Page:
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Do Presidential Elections Affect the Markets?

Do Presidential Elections Affect the Markets?

When November 5, 2024 rolls around we will have had a long summer and fall of unrelenting political ads, uncomfortable discussions amongst family and co-workers, doomsaying, policy demagoguing and all-around exhaustion over the whole presidential election.  Here’s hoping that once the 5th turns to the 6th, we’ll actually have a clear-cut winner and can avoid any further media hysteria.  However, the question still remains, whether your preferred candidate wins or loses, what will happen in the markets and how will it affect your personal financial situation and portfolio. 

While we cannot predict the future, we can certainly rely on the past for some insight into how presidential elections will impact your assets. 

Markets Hate Uncertainty

Historically, markets have had lower average returns and were more volatile in the first half of election years.  However, after primaries have been decided and the election takes place, markets tend to improve.  In other words, when the uncertainty is removed from the equation, markets settle down and hysteria subsides and investors get back to the work of investing based on fundamentals and research rather than political craziness. 

Key Takeaway:  Since 1936, the 10-year annualized return of an investment in U.S. stocks (as measured by the S&P 500 Index) made at the start of an election year was strong, regardless of whether a Democrat or Republican prevailed.  

Source: https://www.capitalgroup.com/advisor/insights/articles/2024-economic-outlook.html?sfid=1995476238&cid=81086127&et_cid=81086127&cgsrc=SFMC&alias=btn-LP-A1cta-advisor

Republican or Democrat?

Well as much as one would like to prescribe to the belief that one party is better than the other when it comes to the stock market, historically, it’s just not the case.  The stock market tends to continue higher whether the president has an (R) or a (D) after their name. 

Key Takeaway:  Don’t give in to your political beliefs when it comes to your investment strategy, stick to your investment plan and continue to prioritize your long-term goals. 

Source: BlackRock, Student of the Market. Morningstar as of 12/31/23. Stock market represented by the S&P 500 Index from 1/1/70 to 9/30/23 and IA SBBI U.S. large cap stocks index from 1/1/26 to 1/1/70. Past performance does not guarantee or indicate future results. Index performance is for illustrative purposes only. You cannot invest directly in the index. 

Don’t Approve of the President?

Believe it or not, some of the best returns in the market are when the president has an approval rating below 50%.  However, once that approval rating drops below 35% things get a little dicey and the market averages negative returns.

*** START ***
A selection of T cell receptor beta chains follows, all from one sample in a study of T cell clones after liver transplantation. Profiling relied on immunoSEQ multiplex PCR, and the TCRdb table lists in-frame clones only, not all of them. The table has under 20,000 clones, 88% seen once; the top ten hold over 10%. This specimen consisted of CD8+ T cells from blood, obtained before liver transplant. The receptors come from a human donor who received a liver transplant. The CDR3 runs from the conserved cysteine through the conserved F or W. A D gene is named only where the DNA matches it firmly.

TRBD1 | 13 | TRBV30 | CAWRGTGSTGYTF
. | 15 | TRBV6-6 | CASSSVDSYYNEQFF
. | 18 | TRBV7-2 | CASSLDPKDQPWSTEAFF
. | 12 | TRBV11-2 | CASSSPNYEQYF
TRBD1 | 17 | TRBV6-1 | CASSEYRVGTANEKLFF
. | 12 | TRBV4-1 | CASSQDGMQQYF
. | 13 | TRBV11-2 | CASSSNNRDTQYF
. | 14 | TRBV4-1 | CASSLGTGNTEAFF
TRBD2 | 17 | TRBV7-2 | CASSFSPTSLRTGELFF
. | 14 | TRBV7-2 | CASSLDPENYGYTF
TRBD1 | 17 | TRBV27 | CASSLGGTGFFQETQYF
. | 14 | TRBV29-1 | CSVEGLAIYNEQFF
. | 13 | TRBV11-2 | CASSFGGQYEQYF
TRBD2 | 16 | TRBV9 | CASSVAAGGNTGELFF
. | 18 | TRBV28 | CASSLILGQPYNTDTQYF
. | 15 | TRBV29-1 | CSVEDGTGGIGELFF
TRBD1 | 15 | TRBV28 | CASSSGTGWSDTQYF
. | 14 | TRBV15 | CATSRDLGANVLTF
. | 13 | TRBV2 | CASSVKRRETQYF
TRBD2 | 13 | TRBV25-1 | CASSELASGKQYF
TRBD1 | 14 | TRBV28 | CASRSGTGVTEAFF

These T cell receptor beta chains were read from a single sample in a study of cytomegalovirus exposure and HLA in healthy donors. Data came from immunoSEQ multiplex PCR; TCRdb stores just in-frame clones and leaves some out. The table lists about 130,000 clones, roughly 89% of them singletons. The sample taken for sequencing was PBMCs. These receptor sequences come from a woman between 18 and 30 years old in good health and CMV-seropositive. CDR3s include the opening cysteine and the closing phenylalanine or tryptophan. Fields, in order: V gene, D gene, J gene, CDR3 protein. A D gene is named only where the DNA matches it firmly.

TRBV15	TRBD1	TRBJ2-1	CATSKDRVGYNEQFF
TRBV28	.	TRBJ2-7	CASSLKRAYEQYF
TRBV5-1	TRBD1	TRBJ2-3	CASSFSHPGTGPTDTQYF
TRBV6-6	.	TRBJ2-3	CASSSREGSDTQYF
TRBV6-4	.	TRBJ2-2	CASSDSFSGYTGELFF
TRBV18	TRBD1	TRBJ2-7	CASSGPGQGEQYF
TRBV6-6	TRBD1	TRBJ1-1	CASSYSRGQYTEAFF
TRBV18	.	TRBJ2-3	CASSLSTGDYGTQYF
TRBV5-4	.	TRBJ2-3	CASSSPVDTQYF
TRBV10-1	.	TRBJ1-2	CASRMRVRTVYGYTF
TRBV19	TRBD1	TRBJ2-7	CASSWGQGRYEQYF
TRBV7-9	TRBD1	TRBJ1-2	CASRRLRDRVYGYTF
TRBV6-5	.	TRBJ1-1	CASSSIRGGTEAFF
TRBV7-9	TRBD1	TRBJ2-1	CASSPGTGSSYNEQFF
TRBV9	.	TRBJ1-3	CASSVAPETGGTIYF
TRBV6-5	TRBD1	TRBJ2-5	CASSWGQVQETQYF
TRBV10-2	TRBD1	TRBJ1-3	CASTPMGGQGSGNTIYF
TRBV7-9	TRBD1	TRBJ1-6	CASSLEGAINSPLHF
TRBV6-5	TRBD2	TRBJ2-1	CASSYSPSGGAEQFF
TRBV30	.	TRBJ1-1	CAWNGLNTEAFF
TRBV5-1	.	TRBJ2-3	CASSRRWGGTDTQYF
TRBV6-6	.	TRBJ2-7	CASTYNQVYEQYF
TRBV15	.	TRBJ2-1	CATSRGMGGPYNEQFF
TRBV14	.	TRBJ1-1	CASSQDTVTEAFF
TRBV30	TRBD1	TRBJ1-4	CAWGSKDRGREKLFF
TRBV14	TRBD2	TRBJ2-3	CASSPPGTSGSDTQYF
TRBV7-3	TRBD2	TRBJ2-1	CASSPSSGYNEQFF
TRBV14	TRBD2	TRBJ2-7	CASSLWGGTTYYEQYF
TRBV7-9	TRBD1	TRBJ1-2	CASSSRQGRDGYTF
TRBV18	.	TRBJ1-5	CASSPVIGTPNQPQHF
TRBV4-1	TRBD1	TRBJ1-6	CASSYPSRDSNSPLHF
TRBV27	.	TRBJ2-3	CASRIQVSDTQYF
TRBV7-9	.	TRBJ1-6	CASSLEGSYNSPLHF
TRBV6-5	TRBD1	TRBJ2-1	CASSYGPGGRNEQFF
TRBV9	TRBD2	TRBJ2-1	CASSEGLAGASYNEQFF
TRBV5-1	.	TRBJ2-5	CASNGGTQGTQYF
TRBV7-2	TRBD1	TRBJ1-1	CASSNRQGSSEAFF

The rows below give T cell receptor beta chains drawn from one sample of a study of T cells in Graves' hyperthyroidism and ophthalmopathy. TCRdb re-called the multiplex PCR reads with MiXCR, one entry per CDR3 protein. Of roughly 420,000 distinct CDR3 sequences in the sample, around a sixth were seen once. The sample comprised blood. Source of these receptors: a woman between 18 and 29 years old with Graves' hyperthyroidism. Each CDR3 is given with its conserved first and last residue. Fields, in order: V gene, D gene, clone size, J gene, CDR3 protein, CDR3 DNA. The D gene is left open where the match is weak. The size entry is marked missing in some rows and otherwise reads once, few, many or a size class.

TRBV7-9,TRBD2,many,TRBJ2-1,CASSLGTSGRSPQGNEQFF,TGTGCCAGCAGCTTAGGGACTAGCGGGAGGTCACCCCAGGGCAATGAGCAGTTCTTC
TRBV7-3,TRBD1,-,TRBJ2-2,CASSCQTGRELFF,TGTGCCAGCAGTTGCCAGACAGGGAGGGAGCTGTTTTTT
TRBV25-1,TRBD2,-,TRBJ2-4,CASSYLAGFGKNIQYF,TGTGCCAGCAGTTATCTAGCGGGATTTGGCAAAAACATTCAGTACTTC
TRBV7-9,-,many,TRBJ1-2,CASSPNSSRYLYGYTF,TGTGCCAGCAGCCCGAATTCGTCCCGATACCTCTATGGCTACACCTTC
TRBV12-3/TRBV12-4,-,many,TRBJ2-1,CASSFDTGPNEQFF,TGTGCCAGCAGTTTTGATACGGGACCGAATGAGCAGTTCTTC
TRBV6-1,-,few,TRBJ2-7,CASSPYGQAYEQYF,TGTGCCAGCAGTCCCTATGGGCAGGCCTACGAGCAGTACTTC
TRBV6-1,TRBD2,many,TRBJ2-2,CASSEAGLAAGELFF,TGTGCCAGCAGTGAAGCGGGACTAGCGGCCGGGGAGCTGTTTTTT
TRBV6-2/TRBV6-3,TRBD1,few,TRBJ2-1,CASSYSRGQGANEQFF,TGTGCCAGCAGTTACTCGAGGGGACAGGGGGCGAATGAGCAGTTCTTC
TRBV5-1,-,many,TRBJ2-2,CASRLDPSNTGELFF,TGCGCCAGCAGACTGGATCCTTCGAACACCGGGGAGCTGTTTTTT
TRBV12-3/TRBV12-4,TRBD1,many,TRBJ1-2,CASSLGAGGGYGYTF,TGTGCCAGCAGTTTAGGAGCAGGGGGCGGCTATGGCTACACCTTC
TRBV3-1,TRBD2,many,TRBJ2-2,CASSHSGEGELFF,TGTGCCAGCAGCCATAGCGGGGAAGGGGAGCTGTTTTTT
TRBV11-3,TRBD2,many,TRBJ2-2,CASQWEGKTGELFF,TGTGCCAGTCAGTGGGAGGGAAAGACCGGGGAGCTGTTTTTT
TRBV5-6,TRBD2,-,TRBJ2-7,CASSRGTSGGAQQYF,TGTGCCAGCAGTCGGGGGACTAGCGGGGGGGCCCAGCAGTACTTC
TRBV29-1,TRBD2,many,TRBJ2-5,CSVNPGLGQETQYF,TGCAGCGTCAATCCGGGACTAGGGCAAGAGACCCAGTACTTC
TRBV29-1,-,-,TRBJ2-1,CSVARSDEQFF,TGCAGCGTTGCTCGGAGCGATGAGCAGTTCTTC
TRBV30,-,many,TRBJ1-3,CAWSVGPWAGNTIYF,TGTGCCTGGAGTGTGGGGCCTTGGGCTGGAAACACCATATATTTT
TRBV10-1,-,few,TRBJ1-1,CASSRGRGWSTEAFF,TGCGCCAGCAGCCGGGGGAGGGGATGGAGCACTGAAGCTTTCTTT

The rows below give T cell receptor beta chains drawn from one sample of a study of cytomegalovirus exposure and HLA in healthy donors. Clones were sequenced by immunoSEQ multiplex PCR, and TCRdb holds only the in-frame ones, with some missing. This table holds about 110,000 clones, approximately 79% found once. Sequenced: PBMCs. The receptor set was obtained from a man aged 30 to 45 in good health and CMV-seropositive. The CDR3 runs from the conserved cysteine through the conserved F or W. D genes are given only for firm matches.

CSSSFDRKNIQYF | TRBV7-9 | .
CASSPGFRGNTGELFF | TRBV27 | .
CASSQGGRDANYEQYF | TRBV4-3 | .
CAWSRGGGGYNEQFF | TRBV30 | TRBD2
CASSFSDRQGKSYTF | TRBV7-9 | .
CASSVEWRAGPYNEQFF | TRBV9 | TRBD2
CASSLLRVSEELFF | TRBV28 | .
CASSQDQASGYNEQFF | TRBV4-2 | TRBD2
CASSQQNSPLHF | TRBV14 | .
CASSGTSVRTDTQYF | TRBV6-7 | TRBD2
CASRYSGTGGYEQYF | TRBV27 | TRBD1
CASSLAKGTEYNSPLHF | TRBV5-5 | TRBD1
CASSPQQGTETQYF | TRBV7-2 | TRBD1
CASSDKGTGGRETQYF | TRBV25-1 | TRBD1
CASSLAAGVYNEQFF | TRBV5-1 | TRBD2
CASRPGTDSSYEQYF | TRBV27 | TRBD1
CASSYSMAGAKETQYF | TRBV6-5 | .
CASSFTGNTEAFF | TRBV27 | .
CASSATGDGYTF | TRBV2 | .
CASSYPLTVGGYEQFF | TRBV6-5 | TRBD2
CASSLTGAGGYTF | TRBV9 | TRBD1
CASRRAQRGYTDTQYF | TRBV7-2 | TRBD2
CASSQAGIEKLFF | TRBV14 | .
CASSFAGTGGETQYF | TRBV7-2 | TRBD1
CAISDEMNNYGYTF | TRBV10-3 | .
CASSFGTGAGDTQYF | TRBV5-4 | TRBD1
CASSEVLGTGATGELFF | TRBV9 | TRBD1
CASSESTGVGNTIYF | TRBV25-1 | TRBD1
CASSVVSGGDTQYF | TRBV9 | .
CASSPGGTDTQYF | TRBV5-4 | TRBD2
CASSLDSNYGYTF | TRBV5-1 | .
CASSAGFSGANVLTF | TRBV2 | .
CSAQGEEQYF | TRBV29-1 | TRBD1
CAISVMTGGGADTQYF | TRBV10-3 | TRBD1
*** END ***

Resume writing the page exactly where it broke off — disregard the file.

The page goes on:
Key Takeaway:  You don’t need to agree with the politics of the president to continue to have strong market returns.  The separate, but co-equal branches of government often temper the most “extreme” of policy decisions. 

Source: Invesco. Bloomberg, Gallup. Data as of 1/31/2024. 

Diversification Will Keep a Portfolio in Good Shape

Historically speaking US small-cap companies (market capitalization from $250MM to $2B) outperform US large-cap (market capitalization over $10B) in presidential election years.  Small-cap companies can be better positioned to take advantage of policy changes or economic growth.  This underscores the value of diversification within an investment portfolio. 

Key Takeaway:  Large-cap and mega-cap companies may account for a large portion of a portfolio, but don’t ignore the value of having other types of assets and market-cap exposure to maximize returns and reduce overall risk. 

Source: Macquarie, Morningstar. 

Elections Are Happening Everywhere

There are more than 50 countries expecting to hold national elections in 2024.  While this doesn’t directly have an impact here in the USA, indirectly it could lead to changes in domestic policy (e.g. trade, defense). 

Key Takeaway:  Again, diversification within an investment portfolio to include international markets will help to diffuse domestic risk, but also allow for potential growth opportunities. 

Source: Franklin Templeton. 


It is likely going to be a wild election season.  And we would add, when has it not been...especially in recent years.  Investors are more than welcome to indulge in the guilty pleasure of the game of politics, but know deep down that the US markets are generally agnostic to the presidential election, so staying the course, following your investment and financial plans and controlling what is within your power to control will help keep you from over-exuberance, or consternation...depending on who you’re pulling for.